Understanding the causes of shin splints and shin splint pain is key to managing them in the future. Shin splint causes fall into one of two main categories, which are; overload and biomechanical inefficiencies.
Circuit breakers and power strips serve a very important purpose; they keep an electrical overload from entering a system and causing damage. A power surge, such as a lightning bolt or similar, may cause a circuit to trip and thus stop the electricity. Pain is the body’s way of tripping a circuit. If the body becomes overloaded, pain tells the body to stop.
Using our analogy, shin splints originate from weight bearing activity on legs that are not properly conditioned. Beginning runners, for example, often have shin splints and shin splint pain as they begin running because their bodies are not acclimated to the impact force of running.
Most incorrectly assume it is the added weight or force applied to the muscles, tendons and fascia of the lower leg, but research supports impact. This does not mean weight or force cannot be a shin splint cause, only that the shin splint pain may be more related to increased activity.
Basically, it is not running that causes shin splints or shin splint pain, but the shock of the foot landing that causes shin splint pain. As the muscles and tendons tire, they lose their ability to absorb shock force, which leads to a breakdown of the structures within the lower legs.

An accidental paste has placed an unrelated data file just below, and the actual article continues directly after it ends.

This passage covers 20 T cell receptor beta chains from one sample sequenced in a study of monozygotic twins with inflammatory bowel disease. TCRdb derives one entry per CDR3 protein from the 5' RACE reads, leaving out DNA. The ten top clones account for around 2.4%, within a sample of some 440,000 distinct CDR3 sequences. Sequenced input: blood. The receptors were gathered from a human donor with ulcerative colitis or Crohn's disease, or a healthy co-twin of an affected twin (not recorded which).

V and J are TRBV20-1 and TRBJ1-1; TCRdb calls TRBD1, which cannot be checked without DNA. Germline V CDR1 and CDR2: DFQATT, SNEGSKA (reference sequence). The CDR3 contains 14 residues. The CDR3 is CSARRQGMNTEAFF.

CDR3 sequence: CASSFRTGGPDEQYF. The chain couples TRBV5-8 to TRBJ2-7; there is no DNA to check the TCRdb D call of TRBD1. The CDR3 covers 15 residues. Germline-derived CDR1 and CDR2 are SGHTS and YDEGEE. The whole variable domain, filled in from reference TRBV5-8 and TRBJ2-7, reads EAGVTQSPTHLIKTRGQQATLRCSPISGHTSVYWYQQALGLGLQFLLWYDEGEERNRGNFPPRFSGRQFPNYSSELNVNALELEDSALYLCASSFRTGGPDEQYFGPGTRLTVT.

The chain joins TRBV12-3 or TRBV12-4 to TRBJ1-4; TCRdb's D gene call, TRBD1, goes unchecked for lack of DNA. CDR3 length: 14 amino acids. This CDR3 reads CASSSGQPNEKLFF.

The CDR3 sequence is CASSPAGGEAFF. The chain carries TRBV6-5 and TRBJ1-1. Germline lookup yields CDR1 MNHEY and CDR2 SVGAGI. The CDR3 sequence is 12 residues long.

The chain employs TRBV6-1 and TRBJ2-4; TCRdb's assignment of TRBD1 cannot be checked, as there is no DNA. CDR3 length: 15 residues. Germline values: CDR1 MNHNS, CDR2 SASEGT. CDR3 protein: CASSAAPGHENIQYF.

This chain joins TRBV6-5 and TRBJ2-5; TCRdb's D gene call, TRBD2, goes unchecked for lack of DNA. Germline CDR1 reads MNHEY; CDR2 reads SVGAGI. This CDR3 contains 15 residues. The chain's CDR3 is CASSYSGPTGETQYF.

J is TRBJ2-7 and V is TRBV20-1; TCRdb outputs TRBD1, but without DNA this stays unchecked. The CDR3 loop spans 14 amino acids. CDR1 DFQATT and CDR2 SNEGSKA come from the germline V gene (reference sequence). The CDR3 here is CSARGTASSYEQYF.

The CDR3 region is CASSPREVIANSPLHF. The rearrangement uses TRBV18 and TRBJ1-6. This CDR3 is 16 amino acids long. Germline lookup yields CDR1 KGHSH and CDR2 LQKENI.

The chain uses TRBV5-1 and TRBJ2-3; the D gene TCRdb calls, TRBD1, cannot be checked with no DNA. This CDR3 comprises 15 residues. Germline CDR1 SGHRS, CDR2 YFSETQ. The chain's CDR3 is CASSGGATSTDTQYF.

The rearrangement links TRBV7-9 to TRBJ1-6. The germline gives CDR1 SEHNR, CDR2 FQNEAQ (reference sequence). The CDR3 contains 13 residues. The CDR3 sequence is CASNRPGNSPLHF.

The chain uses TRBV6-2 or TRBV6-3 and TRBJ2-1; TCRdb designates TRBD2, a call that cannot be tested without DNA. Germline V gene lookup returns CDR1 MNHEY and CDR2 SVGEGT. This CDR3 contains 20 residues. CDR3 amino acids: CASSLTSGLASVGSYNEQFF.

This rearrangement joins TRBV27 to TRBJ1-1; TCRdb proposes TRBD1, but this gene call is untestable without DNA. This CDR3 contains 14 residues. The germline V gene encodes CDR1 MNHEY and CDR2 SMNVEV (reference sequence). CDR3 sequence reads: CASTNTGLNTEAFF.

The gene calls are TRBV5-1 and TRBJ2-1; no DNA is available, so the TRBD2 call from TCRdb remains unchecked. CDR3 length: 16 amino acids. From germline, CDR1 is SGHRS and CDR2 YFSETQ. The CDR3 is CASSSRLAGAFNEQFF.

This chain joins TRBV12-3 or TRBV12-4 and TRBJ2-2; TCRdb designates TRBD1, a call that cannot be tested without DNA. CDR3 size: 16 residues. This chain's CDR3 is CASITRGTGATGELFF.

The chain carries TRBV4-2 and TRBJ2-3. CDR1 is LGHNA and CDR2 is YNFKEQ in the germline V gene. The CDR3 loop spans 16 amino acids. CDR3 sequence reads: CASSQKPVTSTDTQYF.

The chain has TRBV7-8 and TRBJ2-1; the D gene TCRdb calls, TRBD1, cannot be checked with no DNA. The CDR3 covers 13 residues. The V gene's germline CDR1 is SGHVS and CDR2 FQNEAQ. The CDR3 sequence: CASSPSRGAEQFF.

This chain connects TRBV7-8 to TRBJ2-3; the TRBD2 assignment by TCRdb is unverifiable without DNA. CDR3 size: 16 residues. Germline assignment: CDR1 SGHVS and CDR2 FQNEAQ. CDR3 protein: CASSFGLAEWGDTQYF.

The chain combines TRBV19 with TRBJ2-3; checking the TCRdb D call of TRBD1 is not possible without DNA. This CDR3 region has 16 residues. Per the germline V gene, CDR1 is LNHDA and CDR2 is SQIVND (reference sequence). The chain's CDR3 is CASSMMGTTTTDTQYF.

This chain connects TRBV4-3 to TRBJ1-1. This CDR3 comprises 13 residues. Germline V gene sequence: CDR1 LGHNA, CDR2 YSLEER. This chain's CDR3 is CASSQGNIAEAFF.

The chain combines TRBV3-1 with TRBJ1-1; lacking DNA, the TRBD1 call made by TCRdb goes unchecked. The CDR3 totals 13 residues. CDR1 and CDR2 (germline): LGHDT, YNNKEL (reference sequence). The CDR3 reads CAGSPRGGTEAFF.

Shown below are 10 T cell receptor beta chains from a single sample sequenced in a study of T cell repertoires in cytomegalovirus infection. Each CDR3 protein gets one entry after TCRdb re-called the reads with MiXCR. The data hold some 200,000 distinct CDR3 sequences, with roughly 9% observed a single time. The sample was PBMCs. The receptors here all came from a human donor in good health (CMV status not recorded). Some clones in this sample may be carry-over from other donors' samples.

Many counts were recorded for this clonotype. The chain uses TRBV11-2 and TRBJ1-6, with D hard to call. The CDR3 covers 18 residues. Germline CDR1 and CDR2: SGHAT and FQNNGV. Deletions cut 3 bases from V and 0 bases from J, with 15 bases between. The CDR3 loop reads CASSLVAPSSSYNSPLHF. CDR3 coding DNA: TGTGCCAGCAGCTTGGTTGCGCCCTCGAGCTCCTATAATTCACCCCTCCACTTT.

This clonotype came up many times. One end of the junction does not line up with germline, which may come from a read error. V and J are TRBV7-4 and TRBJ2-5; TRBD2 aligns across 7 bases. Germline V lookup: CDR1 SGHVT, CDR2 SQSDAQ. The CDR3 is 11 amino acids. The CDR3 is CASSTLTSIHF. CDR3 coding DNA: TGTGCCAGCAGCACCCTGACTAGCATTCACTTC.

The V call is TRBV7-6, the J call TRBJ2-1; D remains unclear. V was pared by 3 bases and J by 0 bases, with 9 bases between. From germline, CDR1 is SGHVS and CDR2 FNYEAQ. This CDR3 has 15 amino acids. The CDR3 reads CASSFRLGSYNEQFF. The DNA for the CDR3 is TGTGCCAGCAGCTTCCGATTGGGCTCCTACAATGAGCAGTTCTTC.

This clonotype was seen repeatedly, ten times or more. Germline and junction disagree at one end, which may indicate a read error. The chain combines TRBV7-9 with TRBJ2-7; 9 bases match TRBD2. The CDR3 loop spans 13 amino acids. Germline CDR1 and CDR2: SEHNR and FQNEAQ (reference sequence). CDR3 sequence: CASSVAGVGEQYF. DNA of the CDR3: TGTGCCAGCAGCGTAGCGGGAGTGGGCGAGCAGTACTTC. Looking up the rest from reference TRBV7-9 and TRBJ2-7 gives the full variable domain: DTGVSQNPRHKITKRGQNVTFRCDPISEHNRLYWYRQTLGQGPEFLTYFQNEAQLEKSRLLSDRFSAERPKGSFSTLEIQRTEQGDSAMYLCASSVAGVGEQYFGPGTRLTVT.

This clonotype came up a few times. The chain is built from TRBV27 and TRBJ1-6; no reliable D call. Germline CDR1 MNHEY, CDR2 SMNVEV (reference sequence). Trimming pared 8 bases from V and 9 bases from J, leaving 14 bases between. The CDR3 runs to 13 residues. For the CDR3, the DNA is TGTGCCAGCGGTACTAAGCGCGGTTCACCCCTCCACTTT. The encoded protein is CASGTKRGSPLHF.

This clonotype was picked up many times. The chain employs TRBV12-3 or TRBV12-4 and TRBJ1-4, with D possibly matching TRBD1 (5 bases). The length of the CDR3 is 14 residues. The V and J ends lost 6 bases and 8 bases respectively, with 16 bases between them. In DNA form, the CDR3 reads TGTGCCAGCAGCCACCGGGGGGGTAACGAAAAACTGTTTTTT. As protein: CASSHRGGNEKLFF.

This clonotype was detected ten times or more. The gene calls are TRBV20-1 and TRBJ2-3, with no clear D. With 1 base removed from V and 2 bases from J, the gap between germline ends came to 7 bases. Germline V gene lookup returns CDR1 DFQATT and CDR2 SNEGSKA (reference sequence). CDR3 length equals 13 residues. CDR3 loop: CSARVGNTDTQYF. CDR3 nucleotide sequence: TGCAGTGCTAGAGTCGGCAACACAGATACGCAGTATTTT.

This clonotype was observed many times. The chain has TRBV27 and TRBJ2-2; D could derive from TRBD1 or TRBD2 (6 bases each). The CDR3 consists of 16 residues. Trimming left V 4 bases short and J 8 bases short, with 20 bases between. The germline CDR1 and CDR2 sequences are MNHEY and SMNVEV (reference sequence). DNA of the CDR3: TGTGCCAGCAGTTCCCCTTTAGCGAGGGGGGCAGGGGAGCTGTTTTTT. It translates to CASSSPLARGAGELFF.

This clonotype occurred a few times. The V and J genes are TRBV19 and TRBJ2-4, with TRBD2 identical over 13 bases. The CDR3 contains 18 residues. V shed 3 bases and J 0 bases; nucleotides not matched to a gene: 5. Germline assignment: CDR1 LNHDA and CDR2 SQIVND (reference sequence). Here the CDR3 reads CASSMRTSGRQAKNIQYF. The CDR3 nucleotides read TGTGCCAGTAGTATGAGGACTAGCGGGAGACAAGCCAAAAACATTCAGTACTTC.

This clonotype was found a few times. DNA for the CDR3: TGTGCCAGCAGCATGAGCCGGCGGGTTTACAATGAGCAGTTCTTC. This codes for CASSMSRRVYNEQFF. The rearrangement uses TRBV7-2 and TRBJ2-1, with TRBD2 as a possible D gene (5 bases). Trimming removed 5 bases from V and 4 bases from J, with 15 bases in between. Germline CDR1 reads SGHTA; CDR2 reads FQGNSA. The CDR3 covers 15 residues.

The second category of shin splint causes has to do with the body itself and not external factors. The primary biological inefficiency of shin splint pain is flat feet, (pes planus) or fallen arches as they are known medically. A flat foot results from the body’s failure to properly develop the arch under the foot or from injury and illness.
Flat feet can lead to another condition called pronation, which is the tendency of the foot to flatten and then roll inward. The turning of the foot as it falls in a normal step makes the lower leg bones (the tibia and fibula) twist and this overstretches the muscles, tendons and fascia in the lower leg.
Of course, there are other factors that can cause shin splint pain. To learn more about shin splint causes and shin splint pain, visit our comprehensive shin splints article for additional information.
Also, keep an eye-out for my next installment on symptoms of shin splints due out next month.
Until next time, stay healthy, keep stretching and God bless.
The Stretch Coach